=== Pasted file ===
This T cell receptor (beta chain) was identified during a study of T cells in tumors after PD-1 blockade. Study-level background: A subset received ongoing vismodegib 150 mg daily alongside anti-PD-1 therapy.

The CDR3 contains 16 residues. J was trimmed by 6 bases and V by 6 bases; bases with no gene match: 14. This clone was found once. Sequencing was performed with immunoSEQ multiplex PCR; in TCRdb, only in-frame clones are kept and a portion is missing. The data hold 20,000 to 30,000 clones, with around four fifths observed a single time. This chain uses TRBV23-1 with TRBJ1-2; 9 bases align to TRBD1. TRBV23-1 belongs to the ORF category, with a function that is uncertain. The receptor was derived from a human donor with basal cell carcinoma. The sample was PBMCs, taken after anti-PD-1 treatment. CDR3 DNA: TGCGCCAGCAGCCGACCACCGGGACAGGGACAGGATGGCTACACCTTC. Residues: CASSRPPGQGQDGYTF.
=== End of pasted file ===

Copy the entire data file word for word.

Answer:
This T cell receptor (beta chain) was identified during a study of T cells in tumors after PD-1 blockade. Study-level background: A subset received ongoing vismodegib 150 mg daily alongside anti-PD-1 therapy.

The CDR3 contains 16 residues. J was trimmed by 6 bases and V by 6 bases; bases with no gene match: 14. This clone was found once. Sequencing was performed with immunoSEQ multiplex PCR; in TCRdb, only in-frame clones are kept and a portion is missing. The data hold 20,000 to 30,000 clones, with around four fifths observed a single time. This chain uses TRBV23-1 with TRBJ1-2; 9 bases align to TRBD1. TRBV23-1 belongs to the ORF category, with a function that is uncertain. The receptor was derived from a human donor with basal cell carcinoma. The sample was PBMCs, taken after anti-PD-1 treatment. CDR3 DNA: TGCGCCAGCAGCCGACCACCGGGACAGGGACAGGATGGCTACACCTTC. Residues: CASSRPPGQGQDGYTF.